Report: Aviation Safety Audit Result Alarms Panama
Panama’s ability to oversee aviation safety within its borders and comply with international norms has declined sharply in the past decade, raising the spectre of losing its safety rating with the U.S. Federal Aviation Administration.
The International Civil Aviation Organization (ICAO), a United Nations agency that audits a country’s ability comply with safety standards, ranks Panama 157th out of 185 member states with an effective implementation rate of 36.58 percent, the latest data show. (ICAO rates full implementation as 100 percent.)
Panama’s last audit by the U.N. agency took place between August and September 2015, after requesting an extension for an inspection that had been scheduled between 2010 and 2012, La Prensa daily reported.
Results of that audit, delivered to Panama in February of this year, rated Panama’s ability to enforce aviation safety at 36.4 percent, a fall from her all-time high of 85.7 percent in 2005.
In 2004, the F.A.A. had restored Panama’s aviation safety status to Category 1 that allows a country’s carriers to fly to the United States without restrictions, open new routes, and enter codeshare agreements with U.S. airlines. The F.A.A. had downgraded Panama to Category 2 in 2001.
Case of “Red-Flagged” Thailand
The F.A.A. analyzes “a country’s ability, not the ability of individual air carriers, to adhere to international aviation safety standards and recommended practices” and assigns one of two categories, 1 or 2.
The downgrade can have a ripple effect in other countries that take cues from the U.S. agency’s safety assessment and implement their own sanctions against Category 2 countries.
In March 2015, the U.N. aviation agency, which has no enforcement powers, cited Thailand for multiple failures in how the country managed international safety provisions. When Thai authorities did little to address the failures, the I.C.A.O. “red-flagged” the country in June. And in December, the F.A.A. downgraded Thailand to Category 2.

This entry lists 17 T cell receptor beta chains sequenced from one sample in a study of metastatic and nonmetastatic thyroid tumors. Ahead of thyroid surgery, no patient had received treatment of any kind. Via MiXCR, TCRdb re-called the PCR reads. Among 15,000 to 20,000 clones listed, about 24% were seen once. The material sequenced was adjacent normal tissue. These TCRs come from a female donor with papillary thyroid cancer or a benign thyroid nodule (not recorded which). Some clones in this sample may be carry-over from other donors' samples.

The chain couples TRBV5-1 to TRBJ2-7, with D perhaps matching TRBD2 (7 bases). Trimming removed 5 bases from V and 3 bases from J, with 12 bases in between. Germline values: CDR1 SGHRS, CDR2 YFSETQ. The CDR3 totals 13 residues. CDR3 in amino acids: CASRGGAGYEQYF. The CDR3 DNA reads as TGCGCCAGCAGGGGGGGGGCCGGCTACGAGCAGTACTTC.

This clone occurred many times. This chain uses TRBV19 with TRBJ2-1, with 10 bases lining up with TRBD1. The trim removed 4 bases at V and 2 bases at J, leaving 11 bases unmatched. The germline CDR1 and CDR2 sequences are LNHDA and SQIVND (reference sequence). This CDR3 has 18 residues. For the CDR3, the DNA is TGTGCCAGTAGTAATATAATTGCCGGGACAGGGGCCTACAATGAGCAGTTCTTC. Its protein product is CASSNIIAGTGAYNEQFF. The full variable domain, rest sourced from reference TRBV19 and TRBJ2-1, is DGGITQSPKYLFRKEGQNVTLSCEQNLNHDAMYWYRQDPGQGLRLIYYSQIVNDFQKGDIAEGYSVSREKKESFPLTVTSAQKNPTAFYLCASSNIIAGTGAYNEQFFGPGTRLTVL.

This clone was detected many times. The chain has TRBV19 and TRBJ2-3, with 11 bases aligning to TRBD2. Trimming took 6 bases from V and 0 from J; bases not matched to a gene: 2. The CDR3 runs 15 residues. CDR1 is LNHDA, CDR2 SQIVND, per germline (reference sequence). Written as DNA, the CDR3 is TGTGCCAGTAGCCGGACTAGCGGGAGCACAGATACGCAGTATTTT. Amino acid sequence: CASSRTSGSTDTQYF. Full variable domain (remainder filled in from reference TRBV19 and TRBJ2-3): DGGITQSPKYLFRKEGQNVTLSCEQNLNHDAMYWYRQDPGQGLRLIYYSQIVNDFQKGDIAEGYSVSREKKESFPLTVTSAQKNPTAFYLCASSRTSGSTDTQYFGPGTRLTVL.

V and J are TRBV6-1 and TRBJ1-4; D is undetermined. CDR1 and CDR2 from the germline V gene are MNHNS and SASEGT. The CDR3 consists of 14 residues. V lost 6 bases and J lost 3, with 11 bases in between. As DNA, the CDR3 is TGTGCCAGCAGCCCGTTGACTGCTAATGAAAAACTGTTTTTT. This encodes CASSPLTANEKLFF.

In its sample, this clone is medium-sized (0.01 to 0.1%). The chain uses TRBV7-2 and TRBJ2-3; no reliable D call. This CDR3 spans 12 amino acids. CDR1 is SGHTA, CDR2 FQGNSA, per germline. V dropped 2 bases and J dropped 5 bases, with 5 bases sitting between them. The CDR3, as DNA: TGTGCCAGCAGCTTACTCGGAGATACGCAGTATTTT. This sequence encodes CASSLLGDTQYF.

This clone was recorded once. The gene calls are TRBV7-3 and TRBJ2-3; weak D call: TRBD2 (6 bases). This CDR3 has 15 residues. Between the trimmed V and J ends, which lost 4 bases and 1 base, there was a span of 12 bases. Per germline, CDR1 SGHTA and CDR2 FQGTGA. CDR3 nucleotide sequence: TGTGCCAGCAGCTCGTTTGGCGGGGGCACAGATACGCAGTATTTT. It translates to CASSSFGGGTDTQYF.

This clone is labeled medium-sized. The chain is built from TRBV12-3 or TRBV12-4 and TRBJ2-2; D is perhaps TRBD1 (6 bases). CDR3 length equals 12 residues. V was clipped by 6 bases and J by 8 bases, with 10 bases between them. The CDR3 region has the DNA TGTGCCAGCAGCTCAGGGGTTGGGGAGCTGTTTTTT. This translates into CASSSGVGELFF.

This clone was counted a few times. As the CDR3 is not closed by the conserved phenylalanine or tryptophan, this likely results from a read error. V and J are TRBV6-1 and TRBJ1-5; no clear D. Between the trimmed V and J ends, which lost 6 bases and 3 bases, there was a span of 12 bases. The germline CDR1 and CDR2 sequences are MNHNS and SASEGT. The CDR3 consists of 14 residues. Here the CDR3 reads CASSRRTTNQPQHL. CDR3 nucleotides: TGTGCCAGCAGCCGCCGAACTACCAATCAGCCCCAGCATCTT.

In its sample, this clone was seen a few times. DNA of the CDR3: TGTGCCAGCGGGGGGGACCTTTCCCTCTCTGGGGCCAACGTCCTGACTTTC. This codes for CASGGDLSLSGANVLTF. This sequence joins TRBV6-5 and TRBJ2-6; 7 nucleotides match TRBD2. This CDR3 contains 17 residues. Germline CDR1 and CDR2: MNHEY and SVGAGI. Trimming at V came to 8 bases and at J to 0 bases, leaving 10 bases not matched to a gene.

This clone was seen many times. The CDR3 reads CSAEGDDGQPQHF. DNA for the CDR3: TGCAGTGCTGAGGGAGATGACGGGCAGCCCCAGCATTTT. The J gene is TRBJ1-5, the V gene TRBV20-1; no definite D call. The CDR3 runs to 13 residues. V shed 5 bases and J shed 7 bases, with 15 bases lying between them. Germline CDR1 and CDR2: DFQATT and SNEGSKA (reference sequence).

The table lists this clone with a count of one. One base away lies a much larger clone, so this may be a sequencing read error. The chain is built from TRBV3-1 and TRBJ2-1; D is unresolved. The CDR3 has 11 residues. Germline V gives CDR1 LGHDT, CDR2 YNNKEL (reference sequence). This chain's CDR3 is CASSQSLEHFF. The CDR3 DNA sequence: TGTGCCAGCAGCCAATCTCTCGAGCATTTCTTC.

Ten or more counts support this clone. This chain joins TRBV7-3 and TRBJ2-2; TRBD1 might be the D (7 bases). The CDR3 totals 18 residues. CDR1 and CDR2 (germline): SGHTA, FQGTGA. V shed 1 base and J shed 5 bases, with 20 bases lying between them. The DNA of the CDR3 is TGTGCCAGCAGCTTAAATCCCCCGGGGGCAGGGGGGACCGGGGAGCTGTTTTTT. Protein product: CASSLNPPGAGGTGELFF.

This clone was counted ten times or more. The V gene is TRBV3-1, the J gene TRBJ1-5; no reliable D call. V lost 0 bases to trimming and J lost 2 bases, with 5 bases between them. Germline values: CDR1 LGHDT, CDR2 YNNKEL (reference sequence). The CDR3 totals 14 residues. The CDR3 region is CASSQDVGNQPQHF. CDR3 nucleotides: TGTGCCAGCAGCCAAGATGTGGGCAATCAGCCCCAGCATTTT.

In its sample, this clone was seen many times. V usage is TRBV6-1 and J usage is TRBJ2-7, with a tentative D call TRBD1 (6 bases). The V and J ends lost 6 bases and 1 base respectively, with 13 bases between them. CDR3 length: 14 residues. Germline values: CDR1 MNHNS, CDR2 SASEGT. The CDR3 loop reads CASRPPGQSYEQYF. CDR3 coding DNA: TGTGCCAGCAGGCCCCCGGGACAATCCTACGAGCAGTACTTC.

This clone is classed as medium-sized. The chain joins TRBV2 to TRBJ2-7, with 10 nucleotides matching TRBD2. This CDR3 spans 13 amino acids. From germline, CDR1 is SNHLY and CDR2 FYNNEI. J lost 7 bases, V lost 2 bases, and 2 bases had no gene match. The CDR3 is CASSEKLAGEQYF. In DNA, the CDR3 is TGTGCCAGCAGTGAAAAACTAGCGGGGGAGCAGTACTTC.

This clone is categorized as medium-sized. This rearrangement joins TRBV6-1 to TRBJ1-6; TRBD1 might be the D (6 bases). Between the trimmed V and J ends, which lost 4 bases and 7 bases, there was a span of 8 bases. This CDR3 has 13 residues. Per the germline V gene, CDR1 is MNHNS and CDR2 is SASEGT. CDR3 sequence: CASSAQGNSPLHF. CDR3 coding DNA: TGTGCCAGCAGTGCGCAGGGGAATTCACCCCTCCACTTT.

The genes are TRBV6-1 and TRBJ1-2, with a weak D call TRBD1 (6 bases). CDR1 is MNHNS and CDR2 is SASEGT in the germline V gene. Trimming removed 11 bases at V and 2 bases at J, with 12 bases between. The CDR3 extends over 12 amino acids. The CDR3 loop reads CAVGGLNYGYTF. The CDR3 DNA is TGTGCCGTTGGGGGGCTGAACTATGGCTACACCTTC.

The economic impact was immediate and far-reaching–from canceled flights to sanctions imposed by other countries.
Thailand, which remains red-flagged, hopes to recover from its dismal rating with the I.C.A.O. and regain Category 1 status with the U.S. in early 2017 when the U.N. agency is expected to complete its latest audit.
Fear in Panama
The latest audit questioned Panama’s ability to effectively supervise the aviation industry, including the Tocumen International Airport, to ensure operational security, and to train technical personnel, La Prensa said, citing the sensitive audit results.
“[Panama] should be afraid, because if [the F.A.A.] wants, they can downgrade us with a single stroke of a pen,” Jorge Rodriguez, the former director of Panamanian Civil Aviation Authority during the Moscoso administration, told the daily. “This would be a huge blow to Copa Airlines since they wouldn’t be able to add new flights to the United States, and to the Tocumen [International Airport], which is investing over ten million dollars in its expansion.”
Citing industry sources, La Prensa said F.A.A. inspectors are due in Panama in January, but the Panamanian Civil Aviation Authority denied such an inspection was in the works.
News of the audit comes as Copa Holdings, parent company of Copa Airlines, is reportedly in negotiation to merge with Avianca Holdings, which owns Latin America’s second-largest airline. United and Delta are also among the suitors, The New York Times reported last week.